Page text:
- Zhang Tao to succeed Zhu Min as IMF deputy managing director
- Move reinforces China’s place after position created in 2011
China’s influence within the senior ranks of the International Monetary Fund is being cemented with the nomination of central banker Zhang Tao to be deputy managing director at the crisis lender.
IMF Managing Director Christine Lagarde on Friday announced the proposed appointment of Zhang, a People’s Bank of China deputy governor, to succeed Zhu Min, another ex-PBOC deputy governor who steps down later this month. The Washington-based fund’s executive board must approve the move.
In appointing Zhu in 2011, Lagarde created a fourth deputy managing director position, raising China’s profile at the fund, which was conceived during World War II to oversee the global monetary system. The IMF last year approved adding the yuan to its benchmark basket of reserve currencies, and the nation’s voting share expanded this year under reforms to the institution’s governance.
Before becoming deputy governor at the PBOC, Zhang served as China’s executive director, or chief representative, at the IMF from 2011 to 2015. Previously, he headed the legal-affairs department at the central bank and served as director general of its financial survey and statistics department.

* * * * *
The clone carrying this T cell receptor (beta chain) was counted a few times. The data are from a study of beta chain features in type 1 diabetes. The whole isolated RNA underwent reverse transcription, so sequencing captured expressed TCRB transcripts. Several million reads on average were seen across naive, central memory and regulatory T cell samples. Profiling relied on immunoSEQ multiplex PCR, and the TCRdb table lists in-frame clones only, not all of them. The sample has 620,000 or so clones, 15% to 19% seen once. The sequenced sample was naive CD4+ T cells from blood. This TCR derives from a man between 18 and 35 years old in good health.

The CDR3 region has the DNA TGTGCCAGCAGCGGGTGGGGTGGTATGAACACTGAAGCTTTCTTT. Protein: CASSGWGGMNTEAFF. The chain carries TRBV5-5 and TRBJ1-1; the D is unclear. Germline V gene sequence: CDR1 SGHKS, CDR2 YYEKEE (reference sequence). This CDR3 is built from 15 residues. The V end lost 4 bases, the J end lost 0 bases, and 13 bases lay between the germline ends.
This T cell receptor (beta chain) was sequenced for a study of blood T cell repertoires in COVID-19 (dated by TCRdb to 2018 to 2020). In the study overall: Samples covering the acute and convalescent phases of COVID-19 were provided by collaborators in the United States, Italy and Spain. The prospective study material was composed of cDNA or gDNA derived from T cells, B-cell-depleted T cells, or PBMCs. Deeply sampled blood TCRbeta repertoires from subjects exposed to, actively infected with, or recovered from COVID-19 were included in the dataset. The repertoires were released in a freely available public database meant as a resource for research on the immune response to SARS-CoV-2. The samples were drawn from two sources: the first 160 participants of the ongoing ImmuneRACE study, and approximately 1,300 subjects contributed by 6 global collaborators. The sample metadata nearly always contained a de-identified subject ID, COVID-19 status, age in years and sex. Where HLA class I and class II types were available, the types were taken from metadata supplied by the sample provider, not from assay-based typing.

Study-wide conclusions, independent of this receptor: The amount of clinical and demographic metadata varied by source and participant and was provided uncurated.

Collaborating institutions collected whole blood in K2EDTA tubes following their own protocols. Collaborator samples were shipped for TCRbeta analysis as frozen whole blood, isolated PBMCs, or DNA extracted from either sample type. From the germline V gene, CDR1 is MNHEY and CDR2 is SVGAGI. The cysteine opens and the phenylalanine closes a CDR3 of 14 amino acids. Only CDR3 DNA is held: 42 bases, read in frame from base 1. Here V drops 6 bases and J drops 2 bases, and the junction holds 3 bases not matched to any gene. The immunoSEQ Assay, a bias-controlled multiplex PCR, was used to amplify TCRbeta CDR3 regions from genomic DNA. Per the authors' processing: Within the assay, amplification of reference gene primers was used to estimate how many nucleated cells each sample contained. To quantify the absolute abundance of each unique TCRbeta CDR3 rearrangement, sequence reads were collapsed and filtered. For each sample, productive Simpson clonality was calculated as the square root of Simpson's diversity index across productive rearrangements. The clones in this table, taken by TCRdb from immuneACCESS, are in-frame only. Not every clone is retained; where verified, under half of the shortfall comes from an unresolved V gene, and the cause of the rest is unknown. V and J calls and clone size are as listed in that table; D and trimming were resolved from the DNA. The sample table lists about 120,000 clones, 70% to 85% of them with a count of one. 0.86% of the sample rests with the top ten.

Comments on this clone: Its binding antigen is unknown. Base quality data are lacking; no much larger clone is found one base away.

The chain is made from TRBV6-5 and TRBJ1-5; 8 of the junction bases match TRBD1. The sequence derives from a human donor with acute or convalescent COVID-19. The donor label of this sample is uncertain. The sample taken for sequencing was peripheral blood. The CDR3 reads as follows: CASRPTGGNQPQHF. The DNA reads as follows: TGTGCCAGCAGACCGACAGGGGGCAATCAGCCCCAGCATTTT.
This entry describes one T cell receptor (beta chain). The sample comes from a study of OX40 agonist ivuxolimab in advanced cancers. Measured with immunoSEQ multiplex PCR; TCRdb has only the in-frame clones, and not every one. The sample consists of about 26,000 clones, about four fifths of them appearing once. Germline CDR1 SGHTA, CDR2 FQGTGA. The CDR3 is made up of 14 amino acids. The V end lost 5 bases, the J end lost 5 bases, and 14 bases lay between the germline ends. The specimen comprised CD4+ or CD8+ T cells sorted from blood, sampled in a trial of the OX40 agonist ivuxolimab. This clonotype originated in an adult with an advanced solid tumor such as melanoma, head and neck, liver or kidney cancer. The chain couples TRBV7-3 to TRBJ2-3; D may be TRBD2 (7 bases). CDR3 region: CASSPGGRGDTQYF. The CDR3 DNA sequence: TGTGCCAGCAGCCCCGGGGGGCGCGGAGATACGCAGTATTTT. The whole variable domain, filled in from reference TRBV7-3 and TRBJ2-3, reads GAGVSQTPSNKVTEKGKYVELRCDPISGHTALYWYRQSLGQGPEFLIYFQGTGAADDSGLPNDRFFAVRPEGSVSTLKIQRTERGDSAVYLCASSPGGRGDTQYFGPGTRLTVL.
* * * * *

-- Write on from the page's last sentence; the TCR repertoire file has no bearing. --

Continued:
Zhang has also worked at the World Bank and Asian Development Bank. He holds a doctorate in international economics from the University of California at Santa Cruz, and degrees in electrical engineering and finance from China’s Tsinghua University, according to the IMF.
“Mr. Zhang brings a strong combination of international economic expertise, public sector policy making and diplomatic skills,” Lagarde said in a statement.
A Japanese and a Brazilian-Italian dual national hold the other two deputy managing director posts. David Lipton, an American, serves as first deputy managing director, or Lagarde’s No. 2 official.